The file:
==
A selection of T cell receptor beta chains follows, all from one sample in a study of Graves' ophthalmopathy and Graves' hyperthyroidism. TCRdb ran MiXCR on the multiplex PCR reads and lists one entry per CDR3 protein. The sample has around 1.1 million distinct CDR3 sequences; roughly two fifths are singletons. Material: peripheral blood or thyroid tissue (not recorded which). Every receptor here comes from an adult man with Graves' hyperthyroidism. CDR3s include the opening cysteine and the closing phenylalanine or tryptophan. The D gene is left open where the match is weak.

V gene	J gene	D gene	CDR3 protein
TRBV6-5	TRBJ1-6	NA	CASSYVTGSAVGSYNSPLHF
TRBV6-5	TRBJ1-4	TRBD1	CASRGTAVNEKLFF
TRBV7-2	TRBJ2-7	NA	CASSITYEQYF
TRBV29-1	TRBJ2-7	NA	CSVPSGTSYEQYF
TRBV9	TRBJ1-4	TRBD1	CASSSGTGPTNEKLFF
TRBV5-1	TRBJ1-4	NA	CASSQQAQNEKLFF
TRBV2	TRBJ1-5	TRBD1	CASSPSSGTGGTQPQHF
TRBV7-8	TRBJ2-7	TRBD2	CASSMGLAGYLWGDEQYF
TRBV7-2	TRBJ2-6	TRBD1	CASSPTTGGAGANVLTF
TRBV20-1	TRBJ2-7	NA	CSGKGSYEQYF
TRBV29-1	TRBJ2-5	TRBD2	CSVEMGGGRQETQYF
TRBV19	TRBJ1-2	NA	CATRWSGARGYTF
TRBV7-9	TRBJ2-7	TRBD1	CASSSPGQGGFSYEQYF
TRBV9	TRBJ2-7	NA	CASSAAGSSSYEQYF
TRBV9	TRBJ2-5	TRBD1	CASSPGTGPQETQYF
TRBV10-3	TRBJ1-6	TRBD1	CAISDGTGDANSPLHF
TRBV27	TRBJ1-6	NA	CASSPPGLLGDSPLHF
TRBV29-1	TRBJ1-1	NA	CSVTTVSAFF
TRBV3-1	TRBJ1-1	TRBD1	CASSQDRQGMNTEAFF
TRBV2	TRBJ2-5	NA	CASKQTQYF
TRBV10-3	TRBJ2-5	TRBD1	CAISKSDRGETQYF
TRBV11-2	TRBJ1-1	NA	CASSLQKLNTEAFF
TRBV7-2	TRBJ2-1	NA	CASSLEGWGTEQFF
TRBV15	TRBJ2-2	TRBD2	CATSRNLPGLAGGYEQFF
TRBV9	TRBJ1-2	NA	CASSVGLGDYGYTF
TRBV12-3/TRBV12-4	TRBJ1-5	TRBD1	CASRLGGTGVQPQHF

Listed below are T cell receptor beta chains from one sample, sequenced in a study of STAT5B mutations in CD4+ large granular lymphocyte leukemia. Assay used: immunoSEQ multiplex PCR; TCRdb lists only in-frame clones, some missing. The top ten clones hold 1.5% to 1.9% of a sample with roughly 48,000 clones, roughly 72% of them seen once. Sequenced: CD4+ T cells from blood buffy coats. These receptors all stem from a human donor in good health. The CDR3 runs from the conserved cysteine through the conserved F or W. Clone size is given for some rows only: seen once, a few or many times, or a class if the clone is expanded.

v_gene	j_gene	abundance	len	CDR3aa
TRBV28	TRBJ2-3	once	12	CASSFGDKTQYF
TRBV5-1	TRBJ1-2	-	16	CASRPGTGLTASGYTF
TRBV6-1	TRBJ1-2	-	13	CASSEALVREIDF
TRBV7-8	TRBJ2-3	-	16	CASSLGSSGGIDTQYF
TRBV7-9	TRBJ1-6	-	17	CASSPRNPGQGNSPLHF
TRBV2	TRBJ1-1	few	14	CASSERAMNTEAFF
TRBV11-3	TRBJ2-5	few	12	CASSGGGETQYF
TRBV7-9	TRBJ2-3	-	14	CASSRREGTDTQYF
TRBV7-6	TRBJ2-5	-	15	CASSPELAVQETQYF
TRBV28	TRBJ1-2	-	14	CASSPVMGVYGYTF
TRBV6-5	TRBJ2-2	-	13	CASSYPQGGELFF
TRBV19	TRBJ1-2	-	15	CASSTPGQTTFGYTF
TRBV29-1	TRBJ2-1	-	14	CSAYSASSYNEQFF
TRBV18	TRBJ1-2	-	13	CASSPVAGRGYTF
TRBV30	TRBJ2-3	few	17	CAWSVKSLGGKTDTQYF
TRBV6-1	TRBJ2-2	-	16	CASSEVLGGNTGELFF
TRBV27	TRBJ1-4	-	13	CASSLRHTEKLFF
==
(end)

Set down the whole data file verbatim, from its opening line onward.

A selection of T cell receptor beta chains follows, all from one sample in a study of Graves' ophthalmopathy and Graves' hyperthyroidism. TCRdb ran MiXCR on the multiplex PCR reads and lists one entry per CDR3 protein. The sample has around 1.1 million distinct CDR3 sequences; roughly two fifths are singletons. Material: peripheral blood or thyroid tissue (not recorded which). Every receptor here comes from an adult man with Graves' hyperthyroidism. CDR3s include the opening cysteine and the closing phenylalanine or tryptophan. The D gene is left open where the match is weak.

V gene	J gene	D gene	CDR3 protein
TRBV6-5	TRBJ1-6	NA	CASSYVTGSAVGSYNSPLHF
TRBV6-5	TRBJ1-4	TRBD1	CASRGTAVNEKLFF
TRBV7-2	TRBJ2-7	NA	CASSITYEQYF
TRBV29-1	TRBJ2-7	NA	CSVPSGTSYEQYF
TRBV9	TRBJ1-4	TRBD1	CASSSGTGPTNEKLFF
TRBV5-1	TRBJ1-4	NA	CASSQQAQNEKLFF
TRBV2	TRBJ1-5	TRBD1	CASSPSSGTGGTQPQHF
TRBV7-8	TRBJ2-7	TRBD2	CASSMGLAGYLWGDEQYF
TRBV7-2	TRBJ2-6	TRBD1	CASSPTTGGAGANVLTF
TRBV20-1	TRBJ2-7	NA	CSGKGSYEQYF
TRBV29-1	TRBJ2-5	TRBD2	CSVEMGGGRQETQYF
TRBV19	TRBJ1-2	NA	CATRWSGARGYTF
TRBV7-9	TRBJ2-7	TRBD1	CASSSPGQGGFSYEQYF
TRBV9	TRBJ2-7	NA	CASSAAGSSSYEQYF
TRBV9	TRBJ2-5	TRBD1	CASSPGTGPQETQYF
TRBV10-3	TRBJ1-6	TRBD1	CAISDGTGDANSPLHF
TRBV27	TRBJ1-6	NA	CASSPPGLLGDSPLHF
TRBV29-1	TRBJ1-1	NA	CSVTTVSAFF
TRBV3-1	TRBJ1-1	TRBD1	CASSQDRQGMNTEAFF
TRBV2	TRBJ2-5	NA	CASKQTQYF
TRBV10-3	TRBJ2-5	TRBD1	CAISKSDRGETQYF
TRBV11-2	TRBJ1-1	NA	CASSLQKLNTEAFF
TRBV7-2	TRBJ2-1	NA	CASSLEGWGTEQFF
TRBV15	TRBJ2-2	TRBD2	CATSRNLPGLAGGYEQFF
TRBV9	TRBJ1-2	NA	CASSVGLGDYGYTF
TRBV12-3/TRBV12-4	TRBJ1-5	TRBD1	CASRLGGTGVQPQHF

Listed below are T cell receptor beta chains from one sample, sequenced in a study of STAT5B mutations in CD4+ large granular lymphocyte leukemia. Assay used: immunoSEQ multiplex PCR; TCRdb lists only in-frame clones, some missing. The top ten clones hold 1.5% to 1.9% of a sample with roughly 48,000 clones, roughly 72% of them seen once. Sequenced: CD4+ T cells from blood buffy coats. These receptors all stem from a human donor in good health. The CDR3 runs from the conserved cysteine through the conserved F or W. Clone size is given for some rows only: seen once, a few or many times, or a class if the clone is expanded.

v_gene	j_gene	abundance	len	CDR3aa
TRBV28	TRBJ2-3	once	12	CASSFGDKTQYF
TRBV5-1	TRBJ1-2	-	16	CASRPGTGLTASGYTF
TRBV6-1	TRBJ1-2	-	13	CASSEALVREIDF
TRBV7-8	TRBJ2-3	-	16	CASSLGSSGGIDTQYF
TRBV7-9	TRBJ1-6	-	17	CASSPRNPGQGNSPLHF
TRBV2	TRBJ1-1	few	14	CASSERAMNTEAFF
TRBV11-3	TRBJ2-5	few	12	CASSGGGETQYF
TRBV7-9	TRBJ2-3	-	14	CASSRREGTDTQYF
TRBV7-6	TRBJ2-5	-	15	CASSPELAVQETQYF
TRBV28	TRBJ1-2	-	14	CASSPVMGVYGYTF
TRBV6-5	TRBJ2-2	-	13	CASSYPQGGELFF
TRBV19	TRBJ1-2	-	15	CASSTPGQTTFGYTF
TRBV29-1	TRBJ2-1	-	14	CSAYSASSYNEQFF
TRBV18	TRBJ1-2	-	13	CASSPVAGRGYTF
TRBV30	TRBJ2-3	few	17	CAWSVKSLGGKTDTQYF
TRBV6-1	TRBJ2-2	-	16	CASSEVLGGNTGELFF
TRBV27	TRBJ1-4	-	13	CASSLRHTEKLFF